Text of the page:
The official NATO statistic show that Canada remains at the back of the NATO pack on both of the alliance’s formal spending metrics. On overall spending, the share of GDP going to defence is estimated to be 1.31% for 2019. This is the same share as 2018, although actually lower than two years ago, when a one-time pension adjustment pushed the share of GDP above 1.4%. On the equipment spending side, Canada is at 13.1%, slightly above where it had been the year prior. On each measure, Canada falls in the lower third of the alliance, falling at 20th of 29 allies on overall share of spending devoted to defence and 24th on the share of that going to equipment. Interestingly, on the overall spending measure Canada is actually doing well when compared to Strong, Secure, Engaged (SSE) which had shown a smaller share of GDP going to defence spending in 2019 – 1.22%. On the equipment share, the reverse is true, as the spending on equipment was supposed to have
reached 16.8%. At the same time, it should be noted that in absolute dollars, Canada compares favourably, ranking 6th in the alliance in absolute spending, which clearly shows that the unfavourable ranking as a share of GDP is in part the result of a strong economy.

Canada Defence spending FY

A notable feature of the forecasted spending figures in SSE which outlines expected shares of GDP going to defence, is that they stop in 2024 when the share of GDP was supposed to reach 1.4% – presumably because that was the time target for the Wales summit. The policy, however, projected spending forward for a number of years, and the graphical depiction clearly indicates that spending under SSE is forecast to peak in 2027/2028 after which it is intended to decline over five years before remaining relatively unchanged over time. As the graphics were presented without any inflation adjustment, this indicates that Canada is forecasted to experience a significant decline in spending as a share of GDP, assuming the economy grows beyond 2027/2028.

If we look through the other financial data in Canada’s published defence policy, we can see that the spending spike culminating in 2027/2028 is driven by spending on capital equipment projects. That spending has lagged behind the forecast outlined in the policy, however, as noted above. The Department of National Defence has to this point been spending roughly two-thirds as much as intended on this aspect of the budget. Of the projects itemized in the Defence Capabilities Blueprint, 70% are showing a delay of one year or more in their major milestones, which is the case even for those projects that have had a major milestone achieved within the last year. In other words, 70% of projects are delayed, even those that are making progress. The probable reality of spending associated with SSE is that the rate at which spending increases will start to lag, flattening out the spike in spending that was predicted, and stretching it out over more years. That matters in the burden-sharing context because the part of Trudeau’s response to the ‘what’s your number?’ question he did deliver accurately was that “we like to talk about a 70% increase in spending.” Until such time as equipment spending gets moving as intended, that total increase is in peril.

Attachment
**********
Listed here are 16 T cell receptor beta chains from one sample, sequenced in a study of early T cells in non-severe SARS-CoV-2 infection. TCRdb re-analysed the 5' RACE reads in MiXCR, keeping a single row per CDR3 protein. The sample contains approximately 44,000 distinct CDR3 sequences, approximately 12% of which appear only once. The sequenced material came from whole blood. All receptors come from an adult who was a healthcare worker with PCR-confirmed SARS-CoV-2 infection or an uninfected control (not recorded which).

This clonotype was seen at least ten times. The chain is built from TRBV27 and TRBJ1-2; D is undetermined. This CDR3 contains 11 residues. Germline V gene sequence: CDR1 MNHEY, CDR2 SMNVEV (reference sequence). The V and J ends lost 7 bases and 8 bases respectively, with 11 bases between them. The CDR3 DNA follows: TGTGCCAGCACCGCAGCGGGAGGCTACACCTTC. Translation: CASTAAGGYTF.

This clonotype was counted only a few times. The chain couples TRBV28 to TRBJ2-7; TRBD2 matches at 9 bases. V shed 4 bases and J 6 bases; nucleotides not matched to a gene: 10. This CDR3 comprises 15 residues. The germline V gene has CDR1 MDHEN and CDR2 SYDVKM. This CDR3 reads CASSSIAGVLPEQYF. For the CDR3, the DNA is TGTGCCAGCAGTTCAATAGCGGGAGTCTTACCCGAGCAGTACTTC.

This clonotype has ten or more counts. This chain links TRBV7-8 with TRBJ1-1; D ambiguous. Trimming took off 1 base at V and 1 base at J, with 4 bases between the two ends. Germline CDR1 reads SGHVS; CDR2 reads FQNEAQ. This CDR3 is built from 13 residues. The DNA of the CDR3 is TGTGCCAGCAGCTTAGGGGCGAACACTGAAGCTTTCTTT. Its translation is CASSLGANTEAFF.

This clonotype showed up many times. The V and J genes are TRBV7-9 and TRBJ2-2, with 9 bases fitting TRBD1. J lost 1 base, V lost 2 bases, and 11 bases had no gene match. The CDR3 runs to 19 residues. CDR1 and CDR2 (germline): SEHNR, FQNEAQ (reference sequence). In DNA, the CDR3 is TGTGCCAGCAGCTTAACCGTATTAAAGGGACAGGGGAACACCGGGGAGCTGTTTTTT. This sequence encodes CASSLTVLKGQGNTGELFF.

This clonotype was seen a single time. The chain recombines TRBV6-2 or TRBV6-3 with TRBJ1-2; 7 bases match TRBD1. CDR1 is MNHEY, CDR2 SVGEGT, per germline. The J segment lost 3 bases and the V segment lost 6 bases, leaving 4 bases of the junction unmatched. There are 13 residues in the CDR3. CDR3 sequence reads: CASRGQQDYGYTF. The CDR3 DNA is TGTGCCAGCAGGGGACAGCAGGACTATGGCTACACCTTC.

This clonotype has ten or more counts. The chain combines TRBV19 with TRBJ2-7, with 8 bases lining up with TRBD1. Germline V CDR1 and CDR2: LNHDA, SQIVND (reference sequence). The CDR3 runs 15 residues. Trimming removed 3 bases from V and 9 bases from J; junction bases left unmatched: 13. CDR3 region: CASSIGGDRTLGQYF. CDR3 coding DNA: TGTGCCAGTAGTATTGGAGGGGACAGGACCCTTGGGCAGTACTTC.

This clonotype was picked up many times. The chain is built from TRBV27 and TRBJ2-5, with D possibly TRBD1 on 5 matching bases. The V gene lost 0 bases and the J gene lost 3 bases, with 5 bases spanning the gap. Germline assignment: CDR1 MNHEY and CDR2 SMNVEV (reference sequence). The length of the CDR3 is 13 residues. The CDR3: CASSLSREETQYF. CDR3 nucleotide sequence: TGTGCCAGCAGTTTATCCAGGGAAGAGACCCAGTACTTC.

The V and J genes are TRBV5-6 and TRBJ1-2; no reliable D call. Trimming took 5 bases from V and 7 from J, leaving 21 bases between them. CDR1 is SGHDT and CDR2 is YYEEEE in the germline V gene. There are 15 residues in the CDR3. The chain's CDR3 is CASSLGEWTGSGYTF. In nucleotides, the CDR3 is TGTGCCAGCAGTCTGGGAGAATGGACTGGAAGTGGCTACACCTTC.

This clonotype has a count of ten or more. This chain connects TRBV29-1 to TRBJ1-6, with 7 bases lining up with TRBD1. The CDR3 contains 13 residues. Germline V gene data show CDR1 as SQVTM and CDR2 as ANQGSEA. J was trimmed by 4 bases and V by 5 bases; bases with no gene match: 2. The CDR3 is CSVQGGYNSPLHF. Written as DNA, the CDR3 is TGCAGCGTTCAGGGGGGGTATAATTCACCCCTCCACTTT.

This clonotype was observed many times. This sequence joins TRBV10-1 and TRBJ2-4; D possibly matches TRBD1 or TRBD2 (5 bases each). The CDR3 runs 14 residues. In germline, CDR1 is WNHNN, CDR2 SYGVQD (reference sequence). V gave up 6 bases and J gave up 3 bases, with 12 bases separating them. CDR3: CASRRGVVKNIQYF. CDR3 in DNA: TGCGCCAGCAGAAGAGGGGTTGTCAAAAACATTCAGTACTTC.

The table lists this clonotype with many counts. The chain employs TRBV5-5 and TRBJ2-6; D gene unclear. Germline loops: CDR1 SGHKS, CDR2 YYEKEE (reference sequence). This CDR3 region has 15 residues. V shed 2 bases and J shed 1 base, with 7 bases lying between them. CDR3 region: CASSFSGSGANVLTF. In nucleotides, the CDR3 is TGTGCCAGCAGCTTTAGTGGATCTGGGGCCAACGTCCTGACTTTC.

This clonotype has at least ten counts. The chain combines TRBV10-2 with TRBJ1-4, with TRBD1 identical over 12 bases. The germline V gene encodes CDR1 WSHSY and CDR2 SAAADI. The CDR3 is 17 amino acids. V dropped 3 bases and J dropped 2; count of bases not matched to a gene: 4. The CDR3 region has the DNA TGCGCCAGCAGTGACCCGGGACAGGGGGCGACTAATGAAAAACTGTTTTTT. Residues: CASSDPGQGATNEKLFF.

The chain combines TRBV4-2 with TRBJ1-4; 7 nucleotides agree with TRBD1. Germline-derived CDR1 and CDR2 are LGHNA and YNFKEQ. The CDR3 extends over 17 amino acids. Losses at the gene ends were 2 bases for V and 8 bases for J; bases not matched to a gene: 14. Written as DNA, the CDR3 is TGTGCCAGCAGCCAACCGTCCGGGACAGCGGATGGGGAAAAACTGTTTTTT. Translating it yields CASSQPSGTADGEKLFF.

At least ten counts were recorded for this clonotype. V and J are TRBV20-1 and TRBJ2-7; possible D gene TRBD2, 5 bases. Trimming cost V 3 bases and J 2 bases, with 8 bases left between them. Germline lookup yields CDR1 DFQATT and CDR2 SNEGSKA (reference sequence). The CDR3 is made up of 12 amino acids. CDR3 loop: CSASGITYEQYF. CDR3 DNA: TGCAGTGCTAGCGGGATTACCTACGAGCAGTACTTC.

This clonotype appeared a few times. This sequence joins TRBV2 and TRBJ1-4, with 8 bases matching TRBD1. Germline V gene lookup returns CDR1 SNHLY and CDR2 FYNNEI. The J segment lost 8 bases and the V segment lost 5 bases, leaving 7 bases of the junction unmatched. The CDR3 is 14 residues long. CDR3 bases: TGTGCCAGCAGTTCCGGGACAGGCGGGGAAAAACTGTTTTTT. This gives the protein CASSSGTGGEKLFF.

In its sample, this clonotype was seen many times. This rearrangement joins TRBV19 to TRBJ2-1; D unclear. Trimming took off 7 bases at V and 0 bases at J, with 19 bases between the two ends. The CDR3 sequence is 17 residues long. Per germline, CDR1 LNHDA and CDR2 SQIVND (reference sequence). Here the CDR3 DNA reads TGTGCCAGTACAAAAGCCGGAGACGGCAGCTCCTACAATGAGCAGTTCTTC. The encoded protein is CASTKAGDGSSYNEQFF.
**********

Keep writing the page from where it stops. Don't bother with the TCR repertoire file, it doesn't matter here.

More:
How much this matters is tough to say. There was certainly much evidence leading up to London to show that Canada was going to face increasing pressure on this issue. But being judged ‘slightly delinquent’ is likely a win for the government that may have expected a worse verdict. It is safe to say the Americans will remain attentive to this issue, so a Canadian government concerned with managing this aspect of Canada-US relations should be paying careful attention to the implementation of the procurement projects laid out in Strong, Secure, Engaged.

Dave Perry

About the author

Dave Perry is Vice-President and Senior Analyst with the Canadian Global Affairs Institute and host of its Defence Deconstructed podcast.


  1. NATO, “Wales Summit Declaration,” 4 September 2014, available at
  2. Mercedes Stephenson and Kerri Breen, “U.S. Sent ‘Blunt’ Letter to Canada Criticizing Defence Spending: Sources,” Global, 24 November 2019.